There can't be many places where you go and do the weekly supermarket shop and see this...
and this, hardly a stone's throw from the car-park
Yes, you keen-eyed observers, you, this is Whitby which is a mere half an hour's car ride over the moors from our new home. Then again, it is another world. Although Whitby is still Yorkshire, the people have a north-eastern, almost Geordie, lilt to their voices and you might as well be in another country for the total contrast in tone and outlook. Mist hung low over Rosedale Abbey when we left and as we climbed up over the moors we were soon plunged into thick fog which prevented us from enjoying the view over Glaisdale, but having dropped sharply down through the allied villages of Egton Bridge and Egton and into Whitby the sun was blazing and there was a summery feel about the place. Between the Co-op supermarket that replaces what was the old and squalid fish quay and the harbour, is a modern plaza, where stands a memorial to local man Captain William Scoresby and his equally pioneering son, also William. The memorial consists of a pole topped by a crow's nest because William Senior invented it. (Scoresby Junior is considered by some to be the true inventor of the ship's compass.)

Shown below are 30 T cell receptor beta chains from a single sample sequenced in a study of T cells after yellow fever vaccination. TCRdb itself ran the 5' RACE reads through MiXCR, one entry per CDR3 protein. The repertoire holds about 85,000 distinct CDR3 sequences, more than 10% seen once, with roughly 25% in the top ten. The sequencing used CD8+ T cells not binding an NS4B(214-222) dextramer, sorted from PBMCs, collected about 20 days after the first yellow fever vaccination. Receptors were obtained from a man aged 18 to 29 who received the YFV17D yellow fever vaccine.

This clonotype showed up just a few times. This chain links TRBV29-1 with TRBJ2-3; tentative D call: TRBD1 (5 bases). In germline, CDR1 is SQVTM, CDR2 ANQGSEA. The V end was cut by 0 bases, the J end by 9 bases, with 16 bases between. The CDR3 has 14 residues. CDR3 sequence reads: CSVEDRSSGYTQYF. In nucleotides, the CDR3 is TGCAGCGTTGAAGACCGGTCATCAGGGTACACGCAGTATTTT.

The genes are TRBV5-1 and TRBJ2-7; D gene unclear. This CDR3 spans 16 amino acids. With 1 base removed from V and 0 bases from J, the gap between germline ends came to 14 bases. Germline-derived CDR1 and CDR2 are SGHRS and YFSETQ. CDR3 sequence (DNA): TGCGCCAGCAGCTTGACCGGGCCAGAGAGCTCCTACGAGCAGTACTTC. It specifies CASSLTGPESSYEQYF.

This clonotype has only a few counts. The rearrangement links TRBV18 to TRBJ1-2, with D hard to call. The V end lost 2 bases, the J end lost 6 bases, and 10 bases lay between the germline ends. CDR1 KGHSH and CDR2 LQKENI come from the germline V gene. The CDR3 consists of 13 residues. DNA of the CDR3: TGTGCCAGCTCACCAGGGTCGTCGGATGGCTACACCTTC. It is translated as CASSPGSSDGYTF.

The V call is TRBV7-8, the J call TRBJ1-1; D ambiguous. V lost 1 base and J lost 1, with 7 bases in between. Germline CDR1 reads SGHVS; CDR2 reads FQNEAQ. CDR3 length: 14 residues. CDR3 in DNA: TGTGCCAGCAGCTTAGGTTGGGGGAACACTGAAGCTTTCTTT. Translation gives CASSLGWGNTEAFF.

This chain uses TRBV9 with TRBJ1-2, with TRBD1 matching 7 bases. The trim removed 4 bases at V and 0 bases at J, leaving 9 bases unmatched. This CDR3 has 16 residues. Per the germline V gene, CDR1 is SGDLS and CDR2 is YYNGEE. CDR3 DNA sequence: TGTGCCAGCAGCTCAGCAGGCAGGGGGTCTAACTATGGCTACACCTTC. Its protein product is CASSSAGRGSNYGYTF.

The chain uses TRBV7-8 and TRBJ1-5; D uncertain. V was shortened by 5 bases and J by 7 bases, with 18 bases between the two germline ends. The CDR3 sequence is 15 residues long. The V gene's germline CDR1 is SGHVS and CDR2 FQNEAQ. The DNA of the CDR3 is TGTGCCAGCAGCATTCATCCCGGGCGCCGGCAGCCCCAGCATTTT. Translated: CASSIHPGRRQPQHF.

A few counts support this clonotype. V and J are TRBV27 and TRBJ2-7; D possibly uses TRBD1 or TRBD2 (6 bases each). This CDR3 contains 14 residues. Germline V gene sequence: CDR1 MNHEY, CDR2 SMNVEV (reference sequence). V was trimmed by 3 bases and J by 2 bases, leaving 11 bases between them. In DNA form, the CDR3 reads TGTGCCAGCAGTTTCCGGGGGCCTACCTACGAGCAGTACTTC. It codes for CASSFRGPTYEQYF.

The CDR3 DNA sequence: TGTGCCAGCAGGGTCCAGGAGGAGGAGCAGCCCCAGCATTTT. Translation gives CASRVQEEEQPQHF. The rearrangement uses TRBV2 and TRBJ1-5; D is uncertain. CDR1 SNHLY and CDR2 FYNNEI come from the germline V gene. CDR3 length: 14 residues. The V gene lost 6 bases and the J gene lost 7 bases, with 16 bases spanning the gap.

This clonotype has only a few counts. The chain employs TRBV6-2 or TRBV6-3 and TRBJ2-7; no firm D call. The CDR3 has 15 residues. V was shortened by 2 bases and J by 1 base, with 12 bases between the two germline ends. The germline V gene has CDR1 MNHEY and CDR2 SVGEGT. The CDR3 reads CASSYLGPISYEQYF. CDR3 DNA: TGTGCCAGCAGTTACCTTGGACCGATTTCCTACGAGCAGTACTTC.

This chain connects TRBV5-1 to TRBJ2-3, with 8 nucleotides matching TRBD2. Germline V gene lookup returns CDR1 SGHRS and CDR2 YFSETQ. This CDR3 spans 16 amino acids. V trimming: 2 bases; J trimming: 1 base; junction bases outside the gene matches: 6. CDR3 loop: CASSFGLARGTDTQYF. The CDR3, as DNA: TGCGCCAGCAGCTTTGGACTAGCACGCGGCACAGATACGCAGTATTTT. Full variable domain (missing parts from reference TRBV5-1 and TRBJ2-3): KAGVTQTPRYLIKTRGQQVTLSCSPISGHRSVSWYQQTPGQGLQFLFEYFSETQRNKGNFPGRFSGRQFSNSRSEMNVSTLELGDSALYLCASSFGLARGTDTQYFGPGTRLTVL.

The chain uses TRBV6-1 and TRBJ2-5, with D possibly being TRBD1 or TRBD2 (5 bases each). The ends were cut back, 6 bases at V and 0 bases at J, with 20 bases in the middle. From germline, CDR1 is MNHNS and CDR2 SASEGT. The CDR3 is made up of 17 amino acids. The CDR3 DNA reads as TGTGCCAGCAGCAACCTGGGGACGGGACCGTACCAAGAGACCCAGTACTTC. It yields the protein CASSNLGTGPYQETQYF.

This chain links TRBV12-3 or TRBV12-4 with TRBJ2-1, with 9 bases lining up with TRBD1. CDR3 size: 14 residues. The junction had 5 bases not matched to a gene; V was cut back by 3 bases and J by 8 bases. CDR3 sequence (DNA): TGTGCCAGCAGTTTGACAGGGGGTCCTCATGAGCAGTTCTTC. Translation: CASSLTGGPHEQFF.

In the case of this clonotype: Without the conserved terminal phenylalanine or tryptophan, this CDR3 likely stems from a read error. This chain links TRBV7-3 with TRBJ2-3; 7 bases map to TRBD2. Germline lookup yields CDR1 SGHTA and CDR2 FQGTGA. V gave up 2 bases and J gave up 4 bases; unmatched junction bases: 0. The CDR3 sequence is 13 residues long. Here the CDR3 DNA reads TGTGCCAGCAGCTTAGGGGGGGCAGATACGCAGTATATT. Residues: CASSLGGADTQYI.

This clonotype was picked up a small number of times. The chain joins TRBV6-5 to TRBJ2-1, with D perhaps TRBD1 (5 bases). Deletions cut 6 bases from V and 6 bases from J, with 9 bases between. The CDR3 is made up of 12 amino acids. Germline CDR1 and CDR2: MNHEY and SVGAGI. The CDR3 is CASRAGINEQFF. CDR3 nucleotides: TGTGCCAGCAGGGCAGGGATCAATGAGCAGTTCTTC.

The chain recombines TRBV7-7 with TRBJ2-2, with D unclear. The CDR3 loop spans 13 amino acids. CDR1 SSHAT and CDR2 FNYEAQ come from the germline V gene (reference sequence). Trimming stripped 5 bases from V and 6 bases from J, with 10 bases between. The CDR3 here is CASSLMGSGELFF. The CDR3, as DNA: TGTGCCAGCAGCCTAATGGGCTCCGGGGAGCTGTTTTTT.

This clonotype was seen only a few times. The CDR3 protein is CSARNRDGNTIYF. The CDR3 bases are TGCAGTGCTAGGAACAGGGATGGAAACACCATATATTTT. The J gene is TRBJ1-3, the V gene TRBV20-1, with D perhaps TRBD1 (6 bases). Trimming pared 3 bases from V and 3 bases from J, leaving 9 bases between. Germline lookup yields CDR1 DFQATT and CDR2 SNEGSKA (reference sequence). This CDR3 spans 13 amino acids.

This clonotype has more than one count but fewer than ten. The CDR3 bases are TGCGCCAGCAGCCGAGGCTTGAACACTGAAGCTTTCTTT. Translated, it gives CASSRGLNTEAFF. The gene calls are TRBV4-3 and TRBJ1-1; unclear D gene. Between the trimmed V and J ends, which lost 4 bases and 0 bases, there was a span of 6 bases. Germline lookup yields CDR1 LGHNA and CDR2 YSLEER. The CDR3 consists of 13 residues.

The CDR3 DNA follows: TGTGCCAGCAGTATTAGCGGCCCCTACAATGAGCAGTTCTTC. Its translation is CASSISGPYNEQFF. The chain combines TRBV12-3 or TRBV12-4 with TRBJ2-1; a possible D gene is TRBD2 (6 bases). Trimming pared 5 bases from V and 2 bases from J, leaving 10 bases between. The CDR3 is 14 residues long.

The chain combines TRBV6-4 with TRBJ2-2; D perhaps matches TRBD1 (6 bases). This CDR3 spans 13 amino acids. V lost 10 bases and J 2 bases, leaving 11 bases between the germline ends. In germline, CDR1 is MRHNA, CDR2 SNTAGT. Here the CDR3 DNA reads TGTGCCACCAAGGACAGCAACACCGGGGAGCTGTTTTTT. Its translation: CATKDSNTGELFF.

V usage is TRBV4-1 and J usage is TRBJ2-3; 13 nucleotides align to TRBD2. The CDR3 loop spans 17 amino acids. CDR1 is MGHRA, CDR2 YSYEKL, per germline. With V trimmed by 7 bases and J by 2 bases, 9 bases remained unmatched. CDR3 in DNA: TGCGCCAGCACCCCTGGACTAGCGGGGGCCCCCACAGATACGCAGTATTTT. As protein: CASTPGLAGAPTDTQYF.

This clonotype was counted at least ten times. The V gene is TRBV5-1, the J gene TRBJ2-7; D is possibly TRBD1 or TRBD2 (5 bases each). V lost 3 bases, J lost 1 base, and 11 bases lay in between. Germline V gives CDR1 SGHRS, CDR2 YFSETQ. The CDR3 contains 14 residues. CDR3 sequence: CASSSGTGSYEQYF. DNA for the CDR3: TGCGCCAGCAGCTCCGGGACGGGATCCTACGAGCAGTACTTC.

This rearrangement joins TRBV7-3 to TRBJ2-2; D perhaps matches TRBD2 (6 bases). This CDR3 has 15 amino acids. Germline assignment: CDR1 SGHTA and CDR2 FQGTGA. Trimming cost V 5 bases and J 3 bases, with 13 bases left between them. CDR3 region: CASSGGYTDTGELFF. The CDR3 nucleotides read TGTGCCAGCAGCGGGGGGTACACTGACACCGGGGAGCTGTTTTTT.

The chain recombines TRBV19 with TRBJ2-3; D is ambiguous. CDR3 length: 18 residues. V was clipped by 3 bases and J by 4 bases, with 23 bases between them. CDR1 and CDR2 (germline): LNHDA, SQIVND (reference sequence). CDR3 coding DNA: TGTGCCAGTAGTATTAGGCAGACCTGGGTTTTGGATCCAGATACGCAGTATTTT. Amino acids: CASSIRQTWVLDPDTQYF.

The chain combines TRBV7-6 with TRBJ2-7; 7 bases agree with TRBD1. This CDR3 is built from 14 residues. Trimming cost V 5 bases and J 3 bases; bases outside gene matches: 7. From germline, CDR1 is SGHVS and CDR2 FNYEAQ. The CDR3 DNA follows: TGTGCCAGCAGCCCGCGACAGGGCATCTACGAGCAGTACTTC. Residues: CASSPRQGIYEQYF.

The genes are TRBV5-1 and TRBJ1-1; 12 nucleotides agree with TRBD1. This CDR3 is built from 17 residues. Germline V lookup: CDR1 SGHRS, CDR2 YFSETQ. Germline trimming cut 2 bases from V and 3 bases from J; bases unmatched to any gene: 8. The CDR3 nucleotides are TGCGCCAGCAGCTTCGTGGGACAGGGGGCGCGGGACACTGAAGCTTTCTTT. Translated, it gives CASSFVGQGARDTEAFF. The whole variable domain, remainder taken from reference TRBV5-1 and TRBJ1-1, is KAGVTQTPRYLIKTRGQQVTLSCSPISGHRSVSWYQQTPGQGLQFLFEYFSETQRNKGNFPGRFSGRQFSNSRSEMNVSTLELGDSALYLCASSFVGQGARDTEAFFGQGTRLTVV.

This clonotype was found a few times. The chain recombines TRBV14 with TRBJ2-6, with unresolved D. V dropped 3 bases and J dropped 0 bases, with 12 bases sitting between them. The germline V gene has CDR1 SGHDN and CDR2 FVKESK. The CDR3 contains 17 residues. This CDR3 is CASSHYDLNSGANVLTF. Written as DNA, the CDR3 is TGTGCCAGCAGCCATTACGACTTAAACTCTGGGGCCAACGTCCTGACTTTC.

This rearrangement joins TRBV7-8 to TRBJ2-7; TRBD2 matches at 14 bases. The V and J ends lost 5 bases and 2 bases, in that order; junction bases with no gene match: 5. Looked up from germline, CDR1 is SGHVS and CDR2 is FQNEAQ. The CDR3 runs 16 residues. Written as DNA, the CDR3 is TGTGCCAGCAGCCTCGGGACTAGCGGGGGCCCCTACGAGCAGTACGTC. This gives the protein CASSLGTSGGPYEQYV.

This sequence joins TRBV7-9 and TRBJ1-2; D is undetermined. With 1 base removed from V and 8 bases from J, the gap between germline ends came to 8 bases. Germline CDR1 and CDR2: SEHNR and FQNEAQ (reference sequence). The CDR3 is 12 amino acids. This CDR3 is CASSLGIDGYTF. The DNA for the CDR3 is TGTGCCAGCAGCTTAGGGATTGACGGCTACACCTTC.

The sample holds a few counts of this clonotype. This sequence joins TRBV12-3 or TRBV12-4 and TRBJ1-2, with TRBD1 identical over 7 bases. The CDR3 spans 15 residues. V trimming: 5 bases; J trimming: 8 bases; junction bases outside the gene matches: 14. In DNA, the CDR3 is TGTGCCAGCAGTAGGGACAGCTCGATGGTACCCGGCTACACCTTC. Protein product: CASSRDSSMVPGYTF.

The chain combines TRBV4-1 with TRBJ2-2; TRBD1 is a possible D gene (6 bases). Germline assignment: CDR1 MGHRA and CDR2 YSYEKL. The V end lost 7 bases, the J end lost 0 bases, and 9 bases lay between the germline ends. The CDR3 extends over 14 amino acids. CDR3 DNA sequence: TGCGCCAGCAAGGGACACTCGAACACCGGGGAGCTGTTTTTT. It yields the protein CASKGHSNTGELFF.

Between that and the harbour wall stood a man in fisherman's cap and jersey playing the accordion and singing sea-shanties. with a puppet dancing at his feet. All very touristy, of course, but he had a superb voice and his evocative words of hardship and far-away travel flung my spirits skywards over the sea. Whitby and its people have always been outward-facing (there are Whitbys all around the world) and therefore open-minded and welcoming. I love it.